Monday, August 31, 2009

My son's first self-portrait

All of sudden, in seeing this photo, I felt the whole heavy history of self-portraiture (as I understand it) veer up, around and over (like a long rug being shaken)--to settle as something new and alive and curious.

Saturday, August 29, 2009

Michael Silverblatt said to Rae Armantrout

so that struck me as being
an example of
a poem
that as it moves along

Rae said in return

yeah, i guess it dispossesses, to get back to the word had

Michael again

and it seems as if the poem
is the record
of watching
rather specific
turn into
of language
to address the situation directly
or eventually through deconstruction
at all

(look here...)

Studio, Friday Afternoon

Friday, August 28, 2009

Implications for Modern Life, by Matthea Harvey

The ham flowers have veins and are rimmed in rind, each petal a little

meat sunset. I deny all connection with the ham flowers, the

barge floating by loaded with lard, the white flagstones like platelets

in the blood-red road. I'll put the calves in the coats so the ravens can't

gore them, bandage up the cut gate &; when the wind rustles its

muscles, I'll gather the seeds and burn them. But then I see a horse

lying on the side of the road and think You are sleeping, You are sleeping,

I will make you be sleeping. But if I didn't make the ham flowers, how can

I make him get up? I made the ham flowers. Get up, dear animal.

Here is your pasture flecked with pink, your oily river, your bleeding

barn. Decide what to look at and how. If you lower your lashed,

the blood looks like mud. If you stay, I will find you fresh hay.

This week, in scouring NPR for new and interesting podcasts to listen to while working in the studio, I came across Bookworm--in which the host, Michael Silverblatt (who is sort of wonderfully zany at times, and truly these are worth listening to because of his voice...) interviews writers. I listened to a couple great ones, but this interview with Matthea Harvey has been important to my thinking this week. Silverblatt speaks to her about the above poem and through their conversation we get a fascinating dialogue about the potential unwieldiness (and wildness) of human imagination.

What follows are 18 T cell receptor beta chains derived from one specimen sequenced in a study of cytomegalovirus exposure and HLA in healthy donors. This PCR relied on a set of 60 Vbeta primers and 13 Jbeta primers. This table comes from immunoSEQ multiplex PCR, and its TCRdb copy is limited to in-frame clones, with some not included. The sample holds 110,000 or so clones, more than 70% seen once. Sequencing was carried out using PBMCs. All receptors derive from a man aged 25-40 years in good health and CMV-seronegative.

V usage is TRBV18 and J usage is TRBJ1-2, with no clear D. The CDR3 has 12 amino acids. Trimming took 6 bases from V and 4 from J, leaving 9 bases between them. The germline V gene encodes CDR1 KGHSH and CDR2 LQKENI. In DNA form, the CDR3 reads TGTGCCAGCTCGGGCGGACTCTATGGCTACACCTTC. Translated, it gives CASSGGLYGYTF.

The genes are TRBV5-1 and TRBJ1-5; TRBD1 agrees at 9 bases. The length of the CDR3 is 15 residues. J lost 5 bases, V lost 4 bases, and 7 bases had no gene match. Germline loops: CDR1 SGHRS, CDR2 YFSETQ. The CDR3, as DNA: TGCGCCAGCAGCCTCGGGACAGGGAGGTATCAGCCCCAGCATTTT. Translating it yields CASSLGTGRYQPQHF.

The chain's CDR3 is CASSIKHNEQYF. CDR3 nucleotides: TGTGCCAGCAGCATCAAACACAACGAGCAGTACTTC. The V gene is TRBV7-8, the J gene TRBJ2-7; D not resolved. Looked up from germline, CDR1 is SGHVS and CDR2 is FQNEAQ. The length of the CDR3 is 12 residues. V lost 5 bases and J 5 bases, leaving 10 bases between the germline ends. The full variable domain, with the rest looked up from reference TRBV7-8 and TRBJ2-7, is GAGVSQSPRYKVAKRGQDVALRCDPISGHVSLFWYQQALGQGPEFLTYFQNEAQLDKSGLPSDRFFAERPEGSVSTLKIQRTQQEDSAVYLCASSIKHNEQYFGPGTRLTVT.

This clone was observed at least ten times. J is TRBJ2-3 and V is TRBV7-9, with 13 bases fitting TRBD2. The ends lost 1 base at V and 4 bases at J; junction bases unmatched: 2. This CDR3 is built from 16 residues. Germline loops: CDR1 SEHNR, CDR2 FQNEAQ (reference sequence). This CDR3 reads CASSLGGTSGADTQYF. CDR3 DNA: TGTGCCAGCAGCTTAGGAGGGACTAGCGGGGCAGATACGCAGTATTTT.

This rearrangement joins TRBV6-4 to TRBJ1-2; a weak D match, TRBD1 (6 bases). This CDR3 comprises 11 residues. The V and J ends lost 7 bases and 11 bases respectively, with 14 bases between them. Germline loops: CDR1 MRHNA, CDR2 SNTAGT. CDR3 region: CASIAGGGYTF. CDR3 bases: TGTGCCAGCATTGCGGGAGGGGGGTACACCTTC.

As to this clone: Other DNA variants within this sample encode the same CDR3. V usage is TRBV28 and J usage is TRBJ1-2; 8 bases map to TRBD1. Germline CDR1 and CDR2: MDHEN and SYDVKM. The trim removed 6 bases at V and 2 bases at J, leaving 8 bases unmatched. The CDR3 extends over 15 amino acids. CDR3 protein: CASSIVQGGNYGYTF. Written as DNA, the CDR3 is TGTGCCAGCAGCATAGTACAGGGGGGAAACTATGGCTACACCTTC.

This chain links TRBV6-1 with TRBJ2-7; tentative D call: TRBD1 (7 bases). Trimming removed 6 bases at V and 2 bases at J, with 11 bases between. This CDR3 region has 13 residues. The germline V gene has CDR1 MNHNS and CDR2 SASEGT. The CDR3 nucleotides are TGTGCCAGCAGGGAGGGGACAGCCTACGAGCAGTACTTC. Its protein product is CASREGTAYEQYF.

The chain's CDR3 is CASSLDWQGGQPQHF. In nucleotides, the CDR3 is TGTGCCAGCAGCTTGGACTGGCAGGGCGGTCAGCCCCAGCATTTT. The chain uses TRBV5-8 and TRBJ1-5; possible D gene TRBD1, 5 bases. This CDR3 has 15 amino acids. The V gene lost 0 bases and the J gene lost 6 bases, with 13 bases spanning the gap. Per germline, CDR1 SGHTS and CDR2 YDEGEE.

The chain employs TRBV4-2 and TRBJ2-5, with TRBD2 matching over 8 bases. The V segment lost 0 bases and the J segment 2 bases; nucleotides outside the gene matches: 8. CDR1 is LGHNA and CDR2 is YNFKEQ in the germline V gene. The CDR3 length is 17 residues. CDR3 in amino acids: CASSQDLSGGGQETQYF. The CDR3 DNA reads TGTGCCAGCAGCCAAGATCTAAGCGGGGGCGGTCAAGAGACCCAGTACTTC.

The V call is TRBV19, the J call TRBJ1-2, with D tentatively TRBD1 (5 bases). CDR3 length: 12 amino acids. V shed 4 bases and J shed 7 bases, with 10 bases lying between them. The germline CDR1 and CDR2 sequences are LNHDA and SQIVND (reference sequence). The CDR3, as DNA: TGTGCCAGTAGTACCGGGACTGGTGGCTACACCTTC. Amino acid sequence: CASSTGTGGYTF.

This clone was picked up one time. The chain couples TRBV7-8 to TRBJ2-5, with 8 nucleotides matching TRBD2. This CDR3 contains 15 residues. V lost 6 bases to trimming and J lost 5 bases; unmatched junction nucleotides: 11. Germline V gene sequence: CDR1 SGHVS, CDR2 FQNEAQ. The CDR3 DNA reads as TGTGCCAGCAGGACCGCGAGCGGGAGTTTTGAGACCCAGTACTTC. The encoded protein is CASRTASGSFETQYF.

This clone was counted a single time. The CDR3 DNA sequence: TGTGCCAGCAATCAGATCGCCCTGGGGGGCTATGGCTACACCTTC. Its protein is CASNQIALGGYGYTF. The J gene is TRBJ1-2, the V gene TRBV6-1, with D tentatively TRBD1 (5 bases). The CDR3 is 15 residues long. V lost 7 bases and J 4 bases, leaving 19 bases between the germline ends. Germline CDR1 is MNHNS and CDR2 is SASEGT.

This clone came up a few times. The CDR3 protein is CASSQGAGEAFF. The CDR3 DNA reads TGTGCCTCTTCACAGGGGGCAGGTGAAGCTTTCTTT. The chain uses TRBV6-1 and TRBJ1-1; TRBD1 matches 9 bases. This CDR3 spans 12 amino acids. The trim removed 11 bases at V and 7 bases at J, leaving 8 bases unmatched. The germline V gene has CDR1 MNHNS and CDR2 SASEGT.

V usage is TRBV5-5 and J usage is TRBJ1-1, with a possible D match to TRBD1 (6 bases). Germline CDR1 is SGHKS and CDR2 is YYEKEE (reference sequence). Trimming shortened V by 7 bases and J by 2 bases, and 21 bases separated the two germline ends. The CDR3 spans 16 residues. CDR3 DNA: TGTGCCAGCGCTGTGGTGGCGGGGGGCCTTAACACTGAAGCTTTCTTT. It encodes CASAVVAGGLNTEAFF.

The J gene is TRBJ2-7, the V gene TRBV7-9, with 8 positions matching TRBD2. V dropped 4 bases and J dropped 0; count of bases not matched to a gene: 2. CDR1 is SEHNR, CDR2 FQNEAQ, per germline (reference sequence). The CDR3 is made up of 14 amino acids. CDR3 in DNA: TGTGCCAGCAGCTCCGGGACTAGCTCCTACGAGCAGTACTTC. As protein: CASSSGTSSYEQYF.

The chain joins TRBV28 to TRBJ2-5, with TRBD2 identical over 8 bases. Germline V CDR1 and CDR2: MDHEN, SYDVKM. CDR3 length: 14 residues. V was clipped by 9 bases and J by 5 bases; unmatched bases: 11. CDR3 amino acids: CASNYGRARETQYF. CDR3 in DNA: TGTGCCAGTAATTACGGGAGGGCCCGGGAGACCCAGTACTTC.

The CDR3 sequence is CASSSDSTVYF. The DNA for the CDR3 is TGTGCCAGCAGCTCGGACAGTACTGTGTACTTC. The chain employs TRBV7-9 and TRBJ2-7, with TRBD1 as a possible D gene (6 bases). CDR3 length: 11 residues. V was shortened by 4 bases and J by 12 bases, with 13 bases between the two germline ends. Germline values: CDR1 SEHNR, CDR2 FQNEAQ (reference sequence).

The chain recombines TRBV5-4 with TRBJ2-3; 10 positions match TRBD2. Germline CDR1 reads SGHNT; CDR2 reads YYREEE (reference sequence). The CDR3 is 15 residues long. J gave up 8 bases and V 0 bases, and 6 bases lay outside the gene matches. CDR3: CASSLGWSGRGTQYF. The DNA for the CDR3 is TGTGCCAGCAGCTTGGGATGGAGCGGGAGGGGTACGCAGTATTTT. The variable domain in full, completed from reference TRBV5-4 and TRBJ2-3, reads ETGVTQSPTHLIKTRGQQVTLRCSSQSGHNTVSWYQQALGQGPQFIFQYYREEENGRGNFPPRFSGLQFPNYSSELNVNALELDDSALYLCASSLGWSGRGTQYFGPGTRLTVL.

Grey, Black and White

Benny--our sweet dog, ours for only about a month now.

Notable Methods of Order (striking in the apparent informality)

Red and Green

Notable Methods of Order (made that much more interesting due to moments of buried color)

Visual Story, August 25th

In uploading my images this morning, I liked the grouping of these--all taken on the 25th of August (some by me, some be Chris) in the order they are arranged.

Thursday, August 20, 2009

Wednesday, August 19, 2009

Artist Story: Michelle Grabner

"How do you manage between being an artist, mother, and teacher? How do you maintain a balanced perspective?

With absolute conviction I believe and practice Ad Reinhardt's thesis put forth in Extreme Routine. 'One paints when there is nothing else to do' he writes. For Painting to be Painting--elemental visual vocabulary and meter unique to the language--everything else has to be 'taken care of.' It is a responsibility and privilege to work within its conditions. Painting is not painting when it props up the self or attempts to tell stories. That activity is called picturemaking. Painting is larger than pictures but not larger than its limitations which are severe and singular and sweet."

I am thinking about the sentence in bold quite a lot in my studio. The notion of believing painting has limitations is counter to much of my studio's premise--

But I am spending these days merely drawing paint across surfaces--wondering what is inherent in the act of that, trying to understand just that motion.

Movement and mark.

I've avoided picture-taking of late--trying to sort some things out in my new space without the need to record or account for here.

I do believe there are process pitfalls to be found in too many words, too many attempts at preliminary explication--making something of what really NEEDS to be nothing for a time.

Is it possible to be an opaque blogger?

Friday, August 7, 2009

The studio gathers

I am the least handy person imaginable. While I've been around my fair share of artists who need-a-new-staircase-or-floor-so-heck-I'll-just-build-one, I grow highly stressed when faced with the prospect of building a stretcher bar. (This dreaded activity is something I've gotten out of since my second year of grad school--thankfully--and now I just don't need them...) So pulling a pretty rough space into a workable studio this last month has caused all sorts of agony--and all I've really done is clean and paint and organize. Nevertheless, once the floor is power washed over the weekend, I'll finally be able to begin work.

I've got the wall I'll be working on fully lit--will be the space of an installation I envision--a continuation of the EUC project with Bryan.

Color, shape, proximity and texture

My painting colleagues are coming for dinner this evening--I've spent the afternoon mingling with the best from our garden today--a heady and lovely experience.